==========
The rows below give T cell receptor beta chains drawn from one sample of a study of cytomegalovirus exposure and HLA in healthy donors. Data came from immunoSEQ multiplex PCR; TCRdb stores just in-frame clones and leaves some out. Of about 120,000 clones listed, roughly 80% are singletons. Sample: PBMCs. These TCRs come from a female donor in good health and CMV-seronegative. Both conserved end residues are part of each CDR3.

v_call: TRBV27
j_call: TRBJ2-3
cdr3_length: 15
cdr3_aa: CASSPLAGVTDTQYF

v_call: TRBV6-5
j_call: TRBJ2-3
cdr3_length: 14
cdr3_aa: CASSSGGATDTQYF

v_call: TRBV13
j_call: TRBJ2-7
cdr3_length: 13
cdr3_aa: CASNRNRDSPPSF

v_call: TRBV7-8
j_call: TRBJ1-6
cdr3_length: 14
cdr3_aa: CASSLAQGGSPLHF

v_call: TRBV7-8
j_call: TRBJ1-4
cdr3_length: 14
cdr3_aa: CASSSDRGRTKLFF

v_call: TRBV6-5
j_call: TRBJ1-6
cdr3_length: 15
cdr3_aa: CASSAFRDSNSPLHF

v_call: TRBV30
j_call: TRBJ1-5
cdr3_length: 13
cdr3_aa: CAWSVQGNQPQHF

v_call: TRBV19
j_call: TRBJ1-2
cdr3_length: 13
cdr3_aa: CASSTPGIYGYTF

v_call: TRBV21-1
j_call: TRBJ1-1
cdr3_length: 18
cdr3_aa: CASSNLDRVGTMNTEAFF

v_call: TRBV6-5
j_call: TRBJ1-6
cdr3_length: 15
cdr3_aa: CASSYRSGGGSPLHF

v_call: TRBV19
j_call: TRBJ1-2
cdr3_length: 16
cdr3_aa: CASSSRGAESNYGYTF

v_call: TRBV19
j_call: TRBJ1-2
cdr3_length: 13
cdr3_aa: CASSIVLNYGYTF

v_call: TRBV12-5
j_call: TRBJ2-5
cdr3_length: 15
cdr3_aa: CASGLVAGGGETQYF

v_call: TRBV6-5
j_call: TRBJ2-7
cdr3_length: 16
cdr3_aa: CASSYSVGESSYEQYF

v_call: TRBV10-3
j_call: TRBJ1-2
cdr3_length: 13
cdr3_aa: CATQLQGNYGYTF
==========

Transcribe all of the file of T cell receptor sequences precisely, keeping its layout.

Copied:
The rows below give T cell receptor beta chains drawn from one sample of a study of cytomegalovirus exposure and HLA in healthy donors. Data came from immunoSEQ multiplex PCR; TCRdb stores just in-frame clones and leaves some out. Of about 120,000 clones listed, roughly 80% are singletons. Sample: PBMCs. These TCRs come from a female donor in good health and CMV-seronegative. Both conserved end residues are part of each CDR3.

v_call: TRBV27
j_call: TRBJ2-3
cdr3_length: 15
cdr3_aa: CASSPLAGVTDTQYF

v_call: TRBV6-5
j_call: TRBJ2-3
cdr3_length: 14
cdr3_aa: CASSSGGATDTQYF

v_call: TRBV13
j_call: TRBJ2-7
cdr3_length: 13
cdr3_aa: CASNRNRDSPPSF

v_call: TRBV7-8
j_call: TRBJ1-6
cdr3_length: 14
cdr3_aa: CASSLAQGGSPLHF

v_call: TRBV7-8
j_call: TRBJ1-4
cdr3_length: 14
cdr3_aa: CASSSDRGRTKLFF

v_call: TRBV6-5
j_call: TRBJ1-6
cdr3_length: 15
cdr3_aa: CASSAFRDSNSPLHF

v_call: TRBV30
j_call: TRBJ1-5
cdr3_length: 13
cdr3_aa: CAWSVQGNQPQHF

v_call: TRBV19
j_call: TRBJ1-2
cdr3_length: 13
cdr3_aa: CASSTPGIYGYTF

v_call: TRBV21-1
j_call: TRBJ1-1
cdr3_length: 18
cdr3_aa: CASSNLDRVGTMNTEAFF

v_call: TRBV6-5
j_call: TRBJ1-6
cdr3_length: 15
cdr3_aa: CASSYRSGGGSPLHF

v_call: TRBV19
j_call: TRBJ1-2
cdr3_length: 16
cdr3_aa: CASSSRGAESNYGYTF

v_call: TRBV19
j_call: TRBJ1-2
cdr3_length: 13
cdr3_aa: CASSIVLNYGYTF

v_call: TRBV12-5
j_call: TRBJ2-5
cdr3_length: 15
cdr3_aa: CASGLVAGGGETQYF

v_call: TRBV6-5
j_call: TRBJ2-7
cdr3_length: 16
cdr3_aa: CASSYSVGESSYEQYF

v_call: TRBV10-3
j_call: TRBJ1-2
cdr3_length: 13
cdr3_aa: CATQLQGNYGYTF